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Table of Contents

Memories of the Bureau, 1946 to 1962





Chapter 1: The Warren Years, 1946 to 1950
Warren the Man
Warren Joins the Bureau
Wartime Perceptions and Attitudes
Return to Civvy Street
People in the Bureau
Re-establishing and Reorganising the Bureau
Reorganisation of Central Office
The Position of Chief Scientific Officer
Post-War Reorganisation
The Haldane Story
Public Weather Services
The New South Wales Divisional Office
The Victorian Divisional Office
The Queensland Divisional Office
The South Australian Divisional Office
The Western Australian Divisional Office
The Tasmanian Divisional Office
Pre-war Services for Civil Aviation
Post-War Meteorological Service for Aviation
Indian Ocean Survey Flight
The Aviation Field Staff
Synoptic Analysis, Prognosis and Forecasting
Antarctic and Southern Ocean Meteorology
A Wider Scientific Horizon
Research, Development and Special Investigations
Analysts' Conference, April 1950
Instruments and Observations
Radar Winds and Radar Weather Watch
Climate and Statistics
The Universities
Achievements of the Warren Years

Chapter 2: International Meteorology

Chapter 3: The Timcke Years, 1950 to 1955

Chapter 4: A Year at the Massachusetts Institute of Technology

Chapter 5: The Dwyer Years, 1955 to 1962

Chapter 6: A Springboard for the Future

Appendix 1: References

Appendix 2: Reports, Papers, Manuscripts

Appendix 3: Milestones

Appendix 4: Acknowledgements

Appendix 5: Summary by H. N. Warren of the Operation of the Meteorological Section of Allied Air Headquarters, Brisbane, 1942–45



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Research, Development and Special Investigations (continued)

My main research initiative was to investigate methods of improving forecasts for aviation, particularly those of in-flight winds and conditions at aerodromes. I was keen to improve techniques of upper air analysis and forecasting.

With observations available from Heard and Macquarie Islands I arranged for the printing of base charts suitable for synoptic analysis of the Southern Ocean. I arranged that staff of the CAWDS should have time for research and convened regular Friday afternoon discussion groups in that Section. There seemed to be opportunities of improving the processing of climate data and I was involved in discussions on the use of Hollerith punch-cards, sorters and tabulators for such data processing.

The civil defence organisations being formed in the various States emphasised protection of civilians from nuclear attacks and we were involved in some preliminary assessments of likely trajectories and fallout from atomic clouds.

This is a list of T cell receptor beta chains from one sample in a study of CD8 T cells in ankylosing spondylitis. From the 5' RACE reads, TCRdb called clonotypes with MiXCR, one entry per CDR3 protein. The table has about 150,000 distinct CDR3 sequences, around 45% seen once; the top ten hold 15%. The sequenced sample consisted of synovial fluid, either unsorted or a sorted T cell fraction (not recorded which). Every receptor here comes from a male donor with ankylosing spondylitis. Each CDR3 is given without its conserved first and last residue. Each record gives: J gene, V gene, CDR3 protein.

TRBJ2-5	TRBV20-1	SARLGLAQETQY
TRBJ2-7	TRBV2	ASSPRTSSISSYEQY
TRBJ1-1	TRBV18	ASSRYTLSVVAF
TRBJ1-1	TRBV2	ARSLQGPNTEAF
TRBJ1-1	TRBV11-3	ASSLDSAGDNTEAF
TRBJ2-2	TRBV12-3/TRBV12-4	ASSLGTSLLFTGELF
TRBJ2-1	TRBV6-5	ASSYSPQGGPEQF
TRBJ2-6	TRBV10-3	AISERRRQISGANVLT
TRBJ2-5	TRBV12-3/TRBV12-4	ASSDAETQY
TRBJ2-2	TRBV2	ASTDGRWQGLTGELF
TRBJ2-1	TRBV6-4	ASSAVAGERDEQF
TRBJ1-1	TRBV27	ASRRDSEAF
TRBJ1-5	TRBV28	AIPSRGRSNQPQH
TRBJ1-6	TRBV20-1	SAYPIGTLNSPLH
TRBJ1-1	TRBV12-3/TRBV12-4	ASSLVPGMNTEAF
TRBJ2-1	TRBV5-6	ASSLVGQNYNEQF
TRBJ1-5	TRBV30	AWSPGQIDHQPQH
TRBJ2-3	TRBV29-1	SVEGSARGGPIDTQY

One of the most remarkable events during my term as Supervising Meteorologist (Research) occurred when Warren told me that the supervisors of the displaced persons camp in Melbourne had a man employed in caring for the boilers who claimed to be a former professor of mathematics and meteorology in the USSR.

The displaced persons camp housed refugees from the war in Europe who had been left homeless by the retreat of the German army and the retaking of territory by the Allies. Warren asked me to interview Serafim Karelsky, who had a very primitive command of English, which however far exceeded my knowledge of Russian.

I devised a test in which he was given a plotted map of meteorological observations for the Australian region and was asked to produce a synoptic analysis of the situation. In retrospect it was a daunting task. He demonstrated a working knowledge of meteorology, and after the usual bureaucratic procedure, was employed in the Bureau. Sima, as we learnt to call him, became one of the first 'new Australians' to join the Bureau. We shall hear more of him later.

People in Bright Sparcs - Warren, Herbert Norman

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Gibbs, W. J. 1999 'A Very Special Family: Memories of the Bureau of Meteorology 1946 to 1962', Metarch Papers, No. 13 May 1999, Bureau of Meteorology

© Online Edition Australian Science and Technology Heritage Centre and Bureau of Meteorology 2001
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